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Techniques of self defence from Nepal

Working as a security man at Aluva, karate tutor S Ram Prasad from Nepal has been diligently teaching karate for the past three decades

Published: 11th January 2013 09:26 AM  |   Last Updated: 11th January 2013 09:26 AM   |  A+A-

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S Ram Prasad is Nepalese by birth. Hailing from Bharatpur, situated some 146 kilometres from Kathmandu, Ram Prasad, like any Nepali, came here in search of a job when he was only 18.

Now working as a security man at Chithranjali theatre, Aluva, owned by the KSFDC, Ram Prasad has been shaping the lives of hundreds of people by teaching them karate.

Coming to Thiruvananthapuram in 1981, Ram Prasad had no difficulty in finding a job at Chithranjali Studio, Thiruvallom, as a security man. After his duty hours, he devoted a good chunk of his time learning karate from Ishaq Mohammed Hussein and later from Josh Rajan, masters of International Gerikai Karate School.

And he earned his black belt 15 years ago. Ram Prasad was agile, strong, powerful and, above all, well-read in karate and yoga, which he studied from an ashram at Neyyar Dam. He could have easily earned some quick bucks by selling his art as many of his contemporaries do. But this ‘brahmin’, whose father is a religious scholar, brushed aside all attractive offers and decided to swim against the tide. Now, he is teaching martial arts to more than 1,800 students in Thiruvananthapuram.

“From childhood, I was interested in martial arts. So after coming here, I learned a little bit of kung fu, kalaripayattu and ‘nadan payattu’ before concentrating fully on karate. Everyone should learn the art as it is good for their health as well as security. My philosophy is that no one should be turned away because they can’t afford the fee. That’s why I have been giving free classes for destitute, blind, physically challenged and government school students, especially girls,” says Ram Prasad, who is also known as Ram Bahadur among his friends.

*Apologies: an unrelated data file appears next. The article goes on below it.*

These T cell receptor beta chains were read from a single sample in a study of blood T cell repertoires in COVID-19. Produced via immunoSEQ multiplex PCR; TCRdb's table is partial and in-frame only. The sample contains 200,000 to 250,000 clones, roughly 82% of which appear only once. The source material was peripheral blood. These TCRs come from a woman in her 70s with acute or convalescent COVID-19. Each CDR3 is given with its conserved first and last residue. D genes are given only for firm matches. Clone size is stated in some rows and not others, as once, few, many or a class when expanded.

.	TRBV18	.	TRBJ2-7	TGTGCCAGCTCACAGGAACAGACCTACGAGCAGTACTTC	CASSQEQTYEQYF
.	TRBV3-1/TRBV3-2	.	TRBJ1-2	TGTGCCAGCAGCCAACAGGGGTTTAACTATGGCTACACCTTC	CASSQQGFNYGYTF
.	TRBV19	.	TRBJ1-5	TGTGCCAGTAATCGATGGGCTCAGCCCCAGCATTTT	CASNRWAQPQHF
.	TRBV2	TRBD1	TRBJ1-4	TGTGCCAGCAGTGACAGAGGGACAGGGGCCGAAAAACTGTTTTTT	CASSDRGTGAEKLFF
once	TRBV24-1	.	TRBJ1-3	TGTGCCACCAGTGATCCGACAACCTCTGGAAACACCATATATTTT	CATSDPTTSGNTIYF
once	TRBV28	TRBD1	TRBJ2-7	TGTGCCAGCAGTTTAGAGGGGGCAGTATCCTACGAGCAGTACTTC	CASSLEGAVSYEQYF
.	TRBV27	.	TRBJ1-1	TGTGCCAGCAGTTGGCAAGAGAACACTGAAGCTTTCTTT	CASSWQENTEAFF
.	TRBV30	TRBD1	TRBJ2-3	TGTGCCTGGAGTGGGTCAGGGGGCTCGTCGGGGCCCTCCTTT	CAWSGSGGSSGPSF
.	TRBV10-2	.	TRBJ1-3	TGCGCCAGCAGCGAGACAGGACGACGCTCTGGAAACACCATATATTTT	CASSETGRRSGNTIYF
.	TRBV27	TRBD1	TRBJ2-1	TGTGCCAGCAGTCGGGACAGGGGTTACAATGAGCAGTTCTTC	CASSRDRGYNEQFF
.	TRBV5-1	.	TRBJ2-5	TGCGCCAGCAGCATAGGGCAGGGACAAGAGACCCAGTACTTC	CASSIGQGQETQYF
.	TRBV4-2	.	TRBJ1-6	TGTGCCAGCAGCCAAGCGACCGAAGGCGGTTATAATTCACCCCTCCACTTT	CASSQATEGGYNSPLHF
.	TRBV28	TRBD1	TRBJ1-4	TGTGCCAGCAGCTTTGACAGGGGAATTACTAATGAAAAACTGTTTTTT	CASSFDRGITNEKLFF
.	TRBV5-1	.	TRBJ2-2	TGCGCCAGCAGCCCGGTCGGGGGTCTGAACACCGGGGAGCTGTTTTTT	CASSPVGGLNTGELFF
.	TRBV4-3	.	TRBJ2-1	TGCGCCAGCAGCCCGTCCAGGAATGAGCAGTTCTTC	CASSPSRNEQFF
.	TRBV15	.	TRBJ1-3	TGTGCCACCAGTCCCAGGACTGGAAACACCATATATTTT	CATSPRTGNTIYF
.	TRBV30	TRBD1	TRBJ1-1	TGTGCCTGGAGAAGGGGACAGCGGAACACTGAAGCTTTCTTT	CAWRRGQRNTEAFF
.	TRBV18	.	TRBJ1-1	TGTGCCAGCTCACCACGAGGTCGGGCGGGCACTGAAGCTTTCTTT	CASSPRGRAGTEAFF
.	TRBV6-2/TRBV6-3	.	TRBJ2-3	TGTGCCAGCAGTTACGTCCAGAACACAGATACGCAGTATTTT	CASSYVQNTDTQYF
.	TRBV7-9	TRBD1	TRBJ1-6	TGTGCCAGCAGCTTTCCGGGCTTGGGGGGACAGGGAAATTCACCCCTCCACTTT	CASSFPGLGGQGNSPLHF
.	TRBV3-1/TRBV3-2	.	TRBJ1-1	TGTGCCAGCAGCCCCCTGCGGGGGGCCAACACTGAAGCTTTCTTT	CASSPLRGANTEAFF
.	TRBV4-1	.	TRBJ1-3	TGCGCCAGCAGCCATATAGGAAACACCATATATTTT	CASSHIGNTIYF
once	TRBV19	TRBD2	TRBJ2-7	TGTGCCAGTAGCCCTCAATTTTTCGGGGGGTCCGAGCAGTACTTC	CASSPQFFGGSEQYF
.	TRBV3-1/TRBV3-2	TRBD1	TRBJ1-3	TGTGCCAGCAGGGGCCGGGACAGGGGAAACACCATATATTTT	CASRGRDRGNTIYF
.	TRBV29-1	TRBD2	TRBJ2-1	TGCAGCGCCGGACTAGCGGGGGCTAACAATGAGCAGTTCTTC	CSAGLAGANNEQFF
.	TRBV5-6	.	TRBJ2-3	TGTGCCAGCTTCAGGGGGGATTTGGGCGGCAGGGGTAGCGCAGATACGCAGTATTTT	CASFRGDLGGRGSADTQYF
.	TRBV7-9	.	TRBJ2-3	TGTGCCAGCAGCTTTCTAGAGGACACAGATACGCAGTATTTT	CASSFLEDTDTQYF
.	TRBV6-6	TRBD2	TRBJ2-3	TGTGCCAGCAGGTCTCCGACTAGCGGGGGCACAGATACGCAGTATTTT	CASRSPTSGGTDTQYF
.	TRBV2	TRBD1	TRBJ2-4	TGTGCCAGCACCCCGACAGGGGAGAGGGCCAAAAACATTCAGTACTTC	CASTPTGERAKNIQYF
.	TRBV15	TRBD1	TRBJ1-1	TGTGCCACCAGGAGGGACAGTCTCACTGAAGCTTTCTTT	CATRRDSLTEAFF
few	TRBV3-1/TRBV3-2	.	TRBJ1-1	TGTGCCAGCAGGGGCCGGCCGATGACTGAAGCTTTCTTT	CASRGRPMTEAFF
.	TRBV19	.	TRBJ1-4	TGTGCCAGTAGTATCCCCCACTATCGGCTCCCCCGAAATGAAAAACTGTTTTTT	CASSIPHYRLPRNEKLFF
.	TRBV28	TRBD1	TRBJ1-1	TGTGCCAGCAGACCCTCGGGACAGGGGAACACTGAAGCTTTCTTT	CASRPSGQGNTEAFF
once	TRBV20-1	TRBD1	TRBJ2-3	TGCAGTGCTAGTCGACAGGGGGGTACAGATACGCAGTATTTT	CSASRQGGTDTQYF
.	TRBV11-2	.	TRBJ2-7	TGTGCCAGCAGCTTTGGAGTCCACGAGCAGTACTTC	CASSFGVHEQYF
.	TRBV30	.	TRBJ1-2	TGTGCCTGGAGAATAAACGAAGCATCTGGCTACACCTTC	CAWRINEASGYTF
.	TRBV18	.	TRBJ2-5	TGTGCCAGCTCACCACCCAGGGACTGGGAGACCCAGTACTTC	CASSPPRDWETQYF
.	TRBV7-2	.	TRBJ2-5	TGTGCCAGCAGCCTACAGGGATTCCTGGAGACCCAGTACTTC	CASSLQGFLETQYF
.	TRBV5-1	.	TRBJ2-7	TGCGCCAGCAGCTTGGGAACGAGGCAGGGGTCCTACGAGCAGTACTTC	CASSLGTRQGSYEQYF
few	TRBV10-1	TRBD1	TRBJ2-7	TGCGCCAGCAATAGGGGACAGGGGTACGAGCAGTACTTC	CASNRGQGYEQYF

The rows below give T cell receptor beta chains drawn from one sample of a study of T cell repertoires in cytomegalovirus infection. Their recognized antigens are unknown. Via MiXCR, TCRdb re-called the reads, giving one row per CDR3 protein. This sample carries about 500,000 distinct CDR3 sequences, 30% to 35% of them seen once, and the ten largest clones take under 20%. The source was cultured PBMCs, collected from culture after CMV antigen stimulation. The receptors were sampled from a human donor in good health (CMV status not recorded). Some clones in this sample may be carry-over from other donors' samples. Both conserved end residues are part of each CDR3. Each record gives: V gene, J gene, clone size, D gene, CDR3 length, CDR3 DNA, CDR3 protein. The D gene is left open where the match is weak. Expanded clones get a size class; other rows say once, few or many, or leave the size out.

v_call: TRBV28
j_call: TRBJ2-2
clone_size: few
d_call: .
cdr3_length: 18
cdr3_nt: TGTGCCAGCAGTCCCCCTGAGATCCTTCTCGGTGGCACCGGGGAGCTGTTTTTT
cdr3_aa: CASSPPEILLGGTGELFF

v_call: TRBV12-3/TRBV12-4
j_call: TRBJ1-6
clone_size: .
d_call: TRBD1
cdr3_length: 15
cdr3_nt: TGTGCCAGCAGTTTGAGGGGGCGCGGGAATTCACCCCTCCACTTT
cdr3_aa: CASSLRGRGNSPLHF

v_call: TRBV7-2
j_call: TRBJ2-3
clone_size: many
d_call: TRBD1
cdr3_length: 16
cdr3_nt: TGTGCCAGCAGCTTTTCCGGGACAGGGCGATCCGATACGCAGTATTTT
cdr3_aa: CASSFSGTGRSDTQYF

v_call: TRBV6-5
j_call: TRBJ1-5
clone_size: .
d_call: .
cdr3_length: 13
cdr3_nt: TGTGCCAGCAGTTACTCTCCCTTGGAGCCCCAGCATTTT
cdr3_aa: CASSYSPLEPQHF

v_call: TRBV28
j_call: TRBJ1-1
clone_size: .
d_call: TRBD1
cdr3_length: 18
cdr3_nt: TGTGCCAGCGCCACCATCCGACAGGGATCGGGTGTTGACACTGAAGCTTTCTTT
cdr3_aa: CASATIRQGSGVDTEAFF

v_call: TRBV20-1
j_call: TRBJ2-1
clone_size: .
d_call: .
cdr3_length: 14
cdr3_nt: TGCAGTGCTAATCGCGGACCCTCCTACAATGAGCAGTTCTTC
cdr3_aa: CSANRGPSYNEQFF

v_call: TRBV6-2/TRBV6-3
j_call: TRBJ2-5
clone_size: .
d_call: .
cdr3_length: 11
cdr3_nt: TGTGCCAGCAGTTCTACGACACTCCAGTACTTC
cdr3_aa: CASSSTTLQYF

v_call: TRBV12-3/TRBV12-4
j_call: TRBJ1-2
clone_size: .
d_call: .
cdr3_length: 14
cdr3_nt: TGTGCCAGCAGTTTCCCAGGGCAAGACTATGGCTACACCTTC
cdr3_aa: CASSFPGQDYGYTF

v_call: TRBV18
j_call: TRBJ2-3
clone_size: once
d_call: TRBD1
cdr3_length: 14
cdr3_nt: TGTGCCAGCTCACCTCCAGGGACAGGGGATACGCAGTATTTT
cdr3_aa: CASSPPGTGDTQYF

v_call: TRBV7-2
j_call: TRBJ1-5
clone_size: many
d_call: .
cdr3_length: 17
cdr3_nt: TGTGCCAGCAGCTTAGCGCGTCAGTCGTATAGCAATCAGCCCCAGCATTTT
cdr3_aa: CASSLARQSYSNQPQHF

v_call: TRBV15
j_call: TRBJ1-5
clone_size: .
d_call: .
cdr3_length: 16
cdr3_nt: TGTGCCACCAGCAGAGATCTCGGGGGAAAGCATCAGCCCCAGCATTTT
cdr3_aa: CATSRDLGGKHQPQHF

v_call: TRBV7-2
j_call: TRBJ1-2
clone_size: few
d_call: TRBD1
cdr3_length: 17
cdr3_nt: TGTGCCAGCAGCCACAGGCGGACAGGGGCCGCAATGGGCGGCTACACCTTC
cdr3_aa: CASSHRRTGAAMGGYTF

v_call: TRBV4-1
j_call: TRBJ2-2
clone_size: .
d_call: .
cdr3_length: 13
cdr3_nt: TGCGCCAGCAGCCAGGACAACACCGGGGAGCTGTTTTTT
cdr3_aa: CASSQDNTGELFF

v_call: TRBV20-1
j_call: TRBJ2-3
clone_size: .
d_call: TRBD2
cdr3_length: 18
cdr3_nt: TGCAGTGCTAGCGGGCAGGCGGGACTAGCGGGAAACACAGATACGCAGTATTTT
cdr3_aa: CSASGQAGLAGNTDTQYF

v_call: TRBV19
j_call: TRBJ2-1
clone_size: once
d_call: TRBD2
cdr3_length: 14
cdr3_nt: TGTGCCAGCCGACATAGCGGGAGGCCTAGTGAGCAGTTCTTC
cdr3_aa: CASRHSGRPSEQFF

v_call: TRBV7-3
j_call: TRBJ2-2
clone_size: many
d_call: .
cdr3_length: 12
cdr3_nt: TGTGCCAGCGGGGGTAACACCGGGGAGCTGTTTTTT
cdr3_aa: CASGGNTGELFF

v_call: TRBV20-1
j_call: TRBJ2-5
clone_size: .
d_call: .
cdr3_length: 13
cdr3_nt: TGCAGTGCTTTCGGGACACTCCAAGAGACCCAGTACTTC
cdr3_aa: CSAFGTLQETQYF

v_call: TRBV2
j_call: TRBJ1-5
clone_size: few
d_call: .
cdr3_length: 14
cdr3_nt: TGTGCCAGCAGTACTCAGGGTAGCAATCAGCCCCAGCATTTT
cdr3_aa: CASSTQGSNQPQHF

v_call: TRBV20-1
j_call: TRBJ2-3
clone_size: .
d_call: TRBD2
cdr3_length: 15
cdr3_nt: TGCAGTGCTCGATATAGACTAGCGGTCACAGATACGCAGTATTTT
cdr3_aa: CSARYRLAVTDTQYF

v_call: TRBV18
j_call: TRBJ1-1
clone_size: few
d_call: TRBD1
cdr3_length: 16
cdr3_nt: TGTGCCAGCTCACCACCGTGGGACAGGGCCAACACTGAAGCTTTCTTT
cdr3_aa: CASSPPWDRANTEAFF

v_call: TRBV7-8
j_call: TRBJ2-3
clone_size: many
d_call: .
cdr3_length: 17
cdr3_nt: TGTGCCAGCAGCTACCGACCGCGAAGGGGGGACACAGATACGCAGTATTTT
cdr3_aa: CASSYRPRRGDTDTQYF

This 53-year-old trainer’s words are supported by one of his black belt students, Vijil Nimesh. “I have seen him granting fee relaxation to many needy students. Even those who earned black belt from him where given permission to remit their fee in several instalments which is quite unlikely in the martial arts world, where money rules the roost,” he says.

In the wake of the recent Delhi gang rape incident, Ram Prasad is planning start free classes for girls. “They should learn martial arts as it could help them defend aggression,” he says.

His service is so selfless that he could not manage to build a house of his own. He owns everything, from ration card to Adhaar card, but not a house.

"The family depends solely on his income. So, how can we dream of a house of our own here?’’ asks Ram Prasad’s better half, Kala Devi. Their two children are studying in Nepal while the youngest, 11-year- old Himal Acharya, is studying here.

There are only five more years of service left for Ram Prasad before retiring. “Once I retire, I will have to return. Then I will hand over the classes to my senior students. The rest they will have to take care of,” he says.



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